The Role of Trophoblast Differentiation in the Control of the hCG and hPL Genes

  • Makoto Hoshina
  • Robert Hussa
  • Roland Pattillo
  • H. Marvin Camel
  • Irving Boime
Part of the Advances in Experimental Medicine and Biology book series (AEMB, volume 176)


One of the unique features of the human placenta is its continued differentiation during gestation. Progeny of mitotically active mononucleated cytotrophoblasts fuse to form the mitotically inactive syncytiotrophoblast (1–3). During the differentiation, two major peptide hormones are produced, human chorionic gonadotropin (hCG) and human placental lactogen (hPL). Their temporal appearance in maternal serum during pregnancy is different: hCG peaks in the first trimester, while hPL reaches maximal levels at term. Therefore, the factors controlling their expression are not identical (4–7).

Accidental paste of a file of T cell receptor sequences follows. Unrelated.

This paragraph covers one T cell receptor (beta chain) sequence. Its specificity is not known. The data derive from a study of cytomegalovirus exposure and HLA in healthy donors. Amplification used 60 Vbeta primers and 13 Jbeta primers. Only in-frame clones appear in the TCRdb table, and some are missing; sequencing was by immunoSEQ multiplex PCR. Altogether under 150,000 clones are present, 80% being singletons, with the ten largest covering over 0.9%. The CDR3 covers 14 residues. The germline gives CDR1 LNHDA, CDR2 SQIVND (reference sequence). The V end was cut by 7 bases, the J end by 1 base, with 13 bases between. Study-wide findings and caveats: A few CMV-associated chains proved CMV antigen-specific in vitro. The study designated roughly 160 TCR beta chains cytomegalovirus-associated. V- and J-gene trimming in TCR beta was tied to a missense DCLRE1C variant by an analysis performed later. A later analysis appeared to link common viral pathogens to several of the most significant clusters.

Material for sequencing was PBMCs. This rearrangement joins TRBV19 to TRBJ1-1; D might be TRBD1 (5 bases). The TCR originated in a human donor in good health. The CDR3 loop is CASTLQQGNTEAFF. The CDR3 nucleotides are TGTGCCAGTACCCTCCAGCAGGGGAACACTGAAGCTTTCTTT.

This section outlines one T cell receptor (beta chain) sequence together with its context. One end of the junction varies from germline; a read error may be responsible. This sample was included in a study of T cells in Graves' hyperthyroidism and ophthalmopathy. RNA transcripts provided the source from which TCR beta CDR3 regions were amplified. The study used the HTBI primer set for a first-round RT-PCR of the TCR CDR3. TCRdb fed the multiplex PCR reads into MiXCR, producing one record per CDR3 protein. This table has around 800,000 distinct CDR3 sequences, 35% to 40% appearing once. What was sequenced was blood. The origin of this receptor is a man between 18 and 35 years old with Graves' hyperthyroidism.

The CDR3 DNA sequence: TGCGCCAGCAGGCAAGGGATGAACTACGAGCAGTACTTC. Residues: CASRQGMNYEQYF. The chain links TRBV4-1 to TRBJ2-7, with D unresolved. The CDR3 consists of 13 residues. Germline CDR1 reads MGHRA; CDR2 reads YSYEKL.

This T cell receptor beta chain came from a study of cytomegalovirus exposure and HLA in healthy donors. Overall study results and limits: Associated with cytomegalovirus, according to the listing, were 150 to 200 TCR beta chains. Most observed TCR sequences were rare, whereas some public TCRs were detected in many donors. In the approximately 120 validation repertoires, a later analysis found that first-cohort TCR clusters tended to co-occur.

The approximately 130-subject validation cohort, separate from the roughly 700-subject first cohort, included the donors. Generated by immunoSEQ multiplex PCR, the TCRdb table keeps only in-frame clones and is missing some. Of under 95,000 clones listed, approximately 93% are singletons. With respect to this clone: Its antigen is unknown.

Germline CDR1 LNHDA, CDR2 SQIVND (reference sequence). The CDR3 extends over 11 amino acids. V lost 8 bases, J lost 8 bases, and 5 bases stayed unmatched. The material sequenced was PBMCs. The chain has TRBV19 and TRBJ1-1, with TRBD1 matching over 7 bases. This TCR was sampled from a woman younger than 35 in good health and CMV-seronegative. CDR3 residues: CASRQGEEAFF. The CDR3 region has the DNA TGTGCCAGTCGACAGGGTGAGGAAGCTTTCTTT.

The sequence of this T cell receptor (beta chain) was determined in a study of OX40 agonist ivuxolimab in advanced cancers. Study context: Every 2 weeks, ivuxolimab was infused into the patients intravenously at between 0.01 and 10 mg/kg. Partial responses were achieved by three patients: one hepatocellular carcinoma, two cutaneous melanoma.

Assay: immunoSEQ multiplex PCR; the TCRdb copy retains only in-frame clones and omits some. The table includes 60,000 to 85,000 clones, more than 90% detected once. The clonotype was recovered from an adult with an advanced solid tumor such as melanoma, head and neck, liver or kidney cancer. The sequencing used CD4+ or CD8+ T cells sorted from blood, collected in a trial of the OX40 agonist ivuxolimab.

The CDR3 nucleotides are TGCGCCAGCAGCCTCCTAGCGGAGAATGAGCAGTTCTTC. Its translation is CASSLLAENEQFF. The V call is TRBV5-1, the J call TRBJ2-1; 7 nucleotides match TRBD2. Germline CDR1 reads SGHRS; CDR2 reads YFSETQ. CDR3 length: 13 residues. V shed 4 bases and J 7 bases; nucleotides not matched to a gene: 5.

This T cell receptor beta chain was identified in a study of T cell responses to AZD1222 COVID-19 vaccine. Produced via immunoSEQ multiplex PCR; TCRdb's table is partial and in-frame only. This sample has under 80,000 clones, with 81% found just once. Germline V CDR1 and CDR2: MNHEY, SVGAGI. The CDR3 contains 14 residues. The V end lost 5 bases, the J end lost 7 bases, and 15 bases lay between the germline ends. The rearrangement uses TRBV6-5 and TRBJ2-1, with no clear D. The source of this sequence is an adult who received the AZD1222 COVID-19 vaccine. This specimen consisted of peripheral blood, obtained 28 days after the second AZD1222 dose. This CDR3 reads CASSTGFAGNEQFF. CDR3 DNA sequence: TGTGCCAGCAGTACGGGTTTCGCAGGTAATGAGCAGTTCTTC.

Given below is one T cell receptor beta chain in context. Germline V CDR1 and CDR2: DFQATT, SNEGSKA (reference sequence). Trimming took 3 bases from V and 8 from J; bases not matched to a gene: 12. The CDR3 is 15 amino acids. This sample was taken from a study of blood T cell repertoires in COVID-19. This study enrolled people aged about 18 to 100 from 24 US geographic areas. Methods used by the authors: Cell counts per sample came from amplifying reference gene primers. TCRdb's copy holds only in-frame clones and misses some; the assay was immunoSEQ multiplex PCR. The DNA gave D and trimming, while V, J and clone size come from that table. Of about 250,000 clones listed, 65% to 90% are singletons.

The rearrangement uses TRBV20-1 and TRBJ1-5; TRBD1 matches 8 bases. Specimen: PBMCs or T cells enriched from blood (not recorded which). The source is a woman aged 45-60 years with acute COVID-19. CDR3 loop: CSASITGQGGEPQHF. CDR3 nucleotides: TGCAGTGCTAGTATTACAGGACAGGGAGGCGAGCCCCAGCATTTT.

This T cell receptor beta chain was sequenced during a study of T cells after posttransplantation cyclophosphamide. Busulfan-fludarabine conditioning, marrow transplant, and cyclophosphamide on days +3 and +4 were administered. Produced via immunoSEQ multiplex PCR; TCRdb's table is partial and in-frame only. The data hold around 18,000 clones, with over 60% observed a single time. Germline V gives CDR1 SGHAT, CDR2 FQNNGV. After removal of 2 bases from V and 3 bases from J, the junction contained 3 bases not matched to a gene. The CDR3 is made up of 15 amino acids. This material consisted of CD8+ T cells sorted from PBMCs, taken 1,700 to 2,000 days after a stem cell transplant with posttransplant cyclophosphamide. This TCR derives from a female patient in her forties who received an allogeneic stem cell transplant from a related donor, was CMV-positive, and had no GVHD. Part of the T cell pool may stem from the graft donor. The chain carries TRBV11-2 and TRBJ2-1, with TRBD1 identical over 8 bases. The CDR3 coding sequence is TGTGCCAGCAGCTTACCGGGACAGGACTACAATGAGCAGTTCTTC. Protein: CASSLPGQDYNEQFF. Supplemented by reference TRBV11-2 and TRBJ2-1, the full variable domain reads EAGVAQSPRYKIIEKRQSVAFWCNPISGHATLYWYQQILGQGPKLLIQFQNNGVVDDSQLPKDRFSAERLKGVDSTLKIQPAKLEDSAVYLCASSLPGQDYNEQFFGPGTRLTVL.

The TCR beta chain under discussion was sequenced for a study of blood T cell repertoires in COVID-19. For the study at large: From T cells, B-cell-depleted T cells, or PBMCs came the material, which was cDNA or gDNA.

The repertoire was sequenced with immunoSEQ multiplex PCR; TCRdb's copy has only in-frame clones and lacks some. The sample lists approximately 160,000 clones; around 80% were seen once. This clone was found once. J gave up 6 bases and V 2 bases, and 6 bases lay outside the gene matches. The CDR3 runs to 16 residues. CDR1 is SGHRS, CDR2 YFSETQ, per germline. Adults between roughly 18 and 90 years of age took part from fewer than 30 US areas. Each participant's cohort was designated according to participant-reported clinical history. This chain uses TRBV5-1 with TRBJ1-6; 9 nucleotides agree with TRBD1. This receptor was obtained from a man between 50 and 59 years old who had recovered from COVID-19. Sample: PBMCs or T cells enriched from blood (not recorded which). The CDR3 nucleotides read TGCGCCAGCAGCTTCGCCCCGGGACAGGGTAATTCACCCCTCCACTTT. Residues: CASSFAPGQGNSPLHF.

Human Placenta Hydatidiform Mole Cytotrophoblastic Cell Placental Villus Normal Placenta 
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Copyright information

© Plenum Press, New York 1984

Authors and Affiliations

  • Makoto Hoshina
    • 1
    • 2
  • Robert Hussa
    • 1
    • 2
  • Roland Pattillo
    • 1
    • 2
  • H. Marvin Camel
    • 1
    • 2
  • Irving Boime
    • 1
    • 2
  1. 1.Departments of Pharmacology and Obstetrics and GynecologyWashington University School of MedicineSt. LouisUSA
  2. 2.Department of Gynecology and ObstetricsMedical College of WisconsinMilwaukeeUSA

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